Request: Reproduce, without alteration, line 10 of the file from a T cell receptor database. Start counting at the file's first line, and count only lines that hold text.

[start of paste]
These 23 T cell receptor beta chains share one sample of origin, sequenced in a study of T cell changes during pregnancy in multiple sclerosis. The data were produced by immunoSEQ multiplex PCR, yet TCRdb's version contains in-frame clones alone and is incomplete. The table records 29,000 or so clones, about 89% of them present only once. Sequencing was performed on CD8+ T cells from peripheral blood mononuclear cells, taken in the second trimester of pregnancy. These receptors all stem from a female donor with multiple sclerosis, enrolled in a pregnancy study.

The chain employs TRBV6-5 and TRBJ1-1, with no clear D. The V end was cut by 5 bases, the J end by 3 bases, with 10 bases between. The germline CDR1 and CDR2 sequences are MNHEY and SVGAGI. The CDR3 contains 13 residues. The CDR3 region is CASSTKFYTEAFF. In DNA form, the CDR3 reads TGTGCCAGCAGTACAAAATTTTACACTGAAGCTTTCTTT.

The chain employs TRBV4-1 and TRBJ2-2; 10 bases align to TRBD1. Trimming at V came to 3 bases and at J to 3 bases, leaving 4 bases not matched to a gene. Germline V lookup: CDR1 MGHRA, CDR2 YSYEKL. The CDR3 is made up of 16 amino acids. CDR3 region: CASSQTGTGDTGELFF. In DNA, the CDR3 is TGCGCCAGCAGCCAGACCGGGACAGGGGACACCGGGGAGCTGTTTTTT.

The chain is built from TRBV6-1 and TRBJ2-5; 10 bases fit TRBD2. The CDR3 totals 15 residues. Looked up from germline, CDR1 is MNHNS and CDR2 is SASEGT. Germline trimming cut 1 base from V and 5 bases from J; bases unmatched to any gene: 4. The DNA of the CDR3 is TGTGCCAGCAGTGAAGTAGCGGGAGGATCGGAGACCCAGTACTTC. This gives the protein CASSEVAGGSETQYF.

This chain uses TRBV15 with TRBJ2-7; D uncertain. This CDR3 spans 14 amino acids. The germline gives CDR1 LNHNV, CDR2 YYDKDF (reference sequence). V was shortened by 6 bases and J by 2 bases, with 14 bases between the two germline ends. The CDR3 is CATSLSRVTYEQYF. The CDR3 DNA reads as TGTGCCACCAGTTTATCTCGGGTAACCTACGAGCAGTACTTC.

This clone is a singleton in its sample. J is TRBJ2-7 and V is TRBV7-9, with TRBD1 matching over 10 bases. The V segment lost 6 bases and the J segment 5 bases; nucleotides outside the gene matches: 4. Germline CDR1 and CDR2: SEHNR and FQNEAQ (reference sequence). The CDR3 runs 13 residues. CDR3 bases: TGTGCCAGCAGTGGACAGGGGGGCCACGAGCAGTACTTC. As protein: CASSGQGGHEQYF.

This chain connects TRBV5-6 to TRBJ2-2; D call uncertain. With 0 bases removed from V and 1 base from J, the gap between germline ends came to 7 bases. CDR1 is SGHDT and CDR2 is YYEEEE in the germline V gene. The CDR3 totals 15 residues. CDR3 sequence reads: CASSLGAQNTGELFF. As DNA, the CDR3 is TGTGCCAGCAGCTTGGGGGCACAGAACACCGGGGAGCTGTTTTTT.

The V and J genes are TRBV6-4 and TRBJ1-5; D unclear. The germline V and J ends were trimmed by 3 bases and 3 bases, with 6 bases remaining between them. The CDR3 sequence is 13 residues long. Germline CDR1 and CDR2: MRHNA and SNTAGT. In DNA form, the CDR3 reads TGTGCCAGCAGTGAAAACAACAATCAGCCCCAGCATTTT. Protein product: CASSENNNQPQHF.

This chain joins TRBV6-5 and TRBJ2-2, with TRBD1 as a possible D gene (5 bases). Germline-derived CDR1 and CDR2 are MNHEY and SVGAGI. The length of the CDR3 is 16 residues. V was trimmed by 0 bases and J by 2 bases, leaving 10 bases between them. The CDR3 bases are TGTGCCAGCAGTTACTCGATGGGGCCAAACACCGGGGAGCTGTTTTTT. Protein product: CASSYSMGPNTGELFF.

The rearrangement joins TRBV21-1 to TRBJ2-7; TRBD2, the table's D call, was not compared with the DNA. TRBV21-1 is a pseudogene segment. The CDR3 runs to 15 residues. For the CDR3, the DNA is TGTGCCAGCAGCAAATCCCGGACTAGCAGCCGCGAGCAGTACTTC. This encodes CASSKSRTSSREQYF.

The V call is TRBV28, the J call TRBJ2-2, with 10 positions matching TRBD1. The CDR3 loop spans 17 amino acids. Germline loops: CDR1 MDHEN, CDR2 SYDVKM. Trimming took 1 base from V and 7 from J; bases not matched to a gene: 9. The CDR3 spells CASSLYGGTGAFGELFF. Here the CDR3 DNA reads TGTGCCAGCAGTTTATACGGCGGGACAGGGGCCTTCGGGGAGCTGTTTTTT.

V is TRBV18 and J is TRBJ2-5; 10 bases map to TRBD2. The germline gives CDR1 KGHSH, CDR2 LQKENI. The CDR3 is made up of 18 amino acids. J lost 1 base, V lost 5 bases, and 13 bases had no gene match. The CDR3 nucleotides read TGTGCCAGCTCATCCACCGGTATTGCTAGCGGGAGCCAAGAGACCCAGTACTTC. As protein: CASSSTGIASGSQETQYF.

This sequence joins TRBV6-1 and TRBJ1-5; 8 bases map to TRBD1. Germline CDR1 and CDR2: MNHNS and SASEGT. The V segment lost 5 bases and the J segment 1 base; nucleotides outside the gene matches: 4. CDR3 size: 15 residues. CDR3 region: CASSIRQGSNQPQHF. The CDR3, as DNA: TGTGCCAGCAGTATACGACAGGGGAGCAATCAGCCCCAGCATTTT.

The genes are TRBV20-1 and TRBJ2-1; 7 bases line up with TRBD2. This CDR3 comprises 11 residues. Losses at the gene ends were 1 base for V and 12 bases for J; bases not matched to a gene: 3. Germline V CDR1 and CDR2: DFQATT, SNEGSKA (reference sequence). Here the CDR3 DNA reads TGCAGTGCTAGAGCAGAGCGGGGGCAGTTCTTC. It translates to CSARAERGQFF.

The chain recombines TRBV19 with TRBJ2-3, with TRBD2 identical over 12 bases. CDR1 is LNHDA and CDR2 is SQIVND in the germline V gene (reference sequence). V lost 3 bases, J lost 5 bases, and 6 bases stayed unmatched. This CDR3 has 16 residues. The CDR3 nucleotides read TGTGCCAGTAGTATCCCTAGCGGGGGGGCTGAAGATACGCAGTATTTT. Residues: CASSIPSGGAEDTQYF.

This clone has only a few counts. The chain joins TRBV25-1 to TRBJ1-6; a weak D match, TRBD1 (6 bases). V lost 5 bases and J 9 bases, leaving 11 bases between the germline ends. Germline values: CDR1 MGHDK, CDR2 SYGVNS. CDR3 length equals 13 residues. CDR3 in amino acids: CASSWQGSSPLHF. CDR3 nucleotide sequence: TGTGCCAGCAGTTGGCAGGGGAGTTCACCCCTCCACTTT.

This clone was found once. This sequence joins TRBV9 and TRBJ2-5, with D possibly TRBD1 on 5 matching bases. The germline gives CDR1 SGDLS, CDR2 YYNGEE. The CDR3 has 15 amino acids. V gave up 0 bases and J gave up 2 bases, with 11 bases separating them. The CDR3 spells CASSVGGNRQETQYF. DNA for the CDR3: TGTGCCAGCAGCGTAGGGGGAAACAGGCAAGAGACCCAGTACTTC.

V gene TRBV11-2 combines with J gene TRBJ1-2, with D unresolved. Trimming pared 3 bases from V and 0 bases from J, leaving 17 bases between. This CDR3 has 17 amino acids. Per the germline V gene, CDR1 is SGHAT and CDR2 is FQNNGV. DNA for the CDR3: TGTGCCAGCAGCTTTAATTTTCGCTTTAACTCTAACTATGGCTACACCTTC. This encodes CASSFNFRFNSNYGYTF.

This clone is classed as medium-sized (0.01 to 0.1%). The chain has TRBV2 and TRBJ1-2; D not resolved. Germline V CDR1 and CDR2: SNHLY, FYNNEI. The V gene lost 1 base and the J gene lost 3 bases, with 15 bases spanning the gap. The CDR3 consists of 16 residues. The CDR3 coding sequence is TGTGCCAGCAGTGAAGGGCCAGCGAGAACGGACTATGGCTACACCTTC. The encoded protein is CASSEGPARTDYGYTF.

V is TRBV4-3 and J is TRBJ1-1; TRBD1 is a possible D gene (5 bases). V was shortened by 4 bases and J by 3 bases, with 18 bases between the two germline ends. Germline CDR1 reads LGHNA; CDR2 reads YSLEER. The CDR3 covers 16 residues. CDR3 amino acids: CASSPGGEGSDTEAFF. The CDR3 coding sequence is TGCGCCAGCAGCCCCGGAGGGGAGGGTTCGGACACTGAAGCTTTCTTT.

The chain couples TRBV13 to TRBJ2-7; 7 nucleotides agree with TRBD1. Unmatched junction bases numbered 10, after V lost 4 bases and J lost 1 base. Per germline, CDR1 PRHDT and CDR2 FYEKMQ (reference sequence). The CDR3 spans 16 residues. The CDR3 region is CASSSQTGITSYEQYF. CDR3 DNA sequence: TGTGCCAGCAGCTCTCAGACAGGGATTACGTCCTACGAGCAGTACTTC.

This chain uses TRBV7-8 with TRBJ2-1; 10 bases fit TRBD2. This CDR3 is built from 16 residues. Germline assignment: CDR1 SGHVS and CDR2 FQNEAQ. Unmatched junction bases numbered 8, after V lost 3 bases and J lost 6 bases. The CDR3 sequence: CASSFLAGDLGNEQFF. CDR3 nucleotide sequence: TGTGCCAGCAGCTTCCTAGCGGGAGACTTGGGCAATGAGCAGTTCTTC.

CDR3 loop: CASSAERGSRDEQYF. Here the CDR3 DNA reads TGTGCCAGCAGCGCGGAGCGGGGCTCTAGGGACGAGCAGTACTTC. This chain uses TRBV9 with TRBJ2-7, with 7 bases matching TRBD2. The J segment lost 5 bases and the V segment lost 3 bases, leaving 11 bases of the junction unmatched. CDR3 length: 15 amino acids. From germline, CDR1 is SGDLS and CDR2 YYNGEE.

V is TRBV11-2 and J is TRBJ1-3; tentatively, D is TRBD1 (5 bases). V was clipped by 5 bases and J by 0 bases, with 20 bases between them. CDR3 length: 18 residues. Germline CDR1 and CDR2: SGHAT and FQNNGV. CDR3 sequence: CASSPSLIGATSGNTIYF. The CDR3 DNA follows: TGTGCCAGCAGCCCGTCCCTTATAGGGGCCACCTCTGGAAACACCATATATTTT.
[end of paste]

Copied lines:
The rearrangement joins TRBV21-1 to TRBJ2-7; TRBD2, the table's D call, was not compared with the DNA. TRBV21-1 is a pseudogene segment. The CDR3 runs to 15 residues. For the CDR3, the DNA is TGTGCCAGCAGCAAATCCCGGACTAGCAGCCGCGAGCAGTACTTC. This encodes CASSKSRTSSREQYF.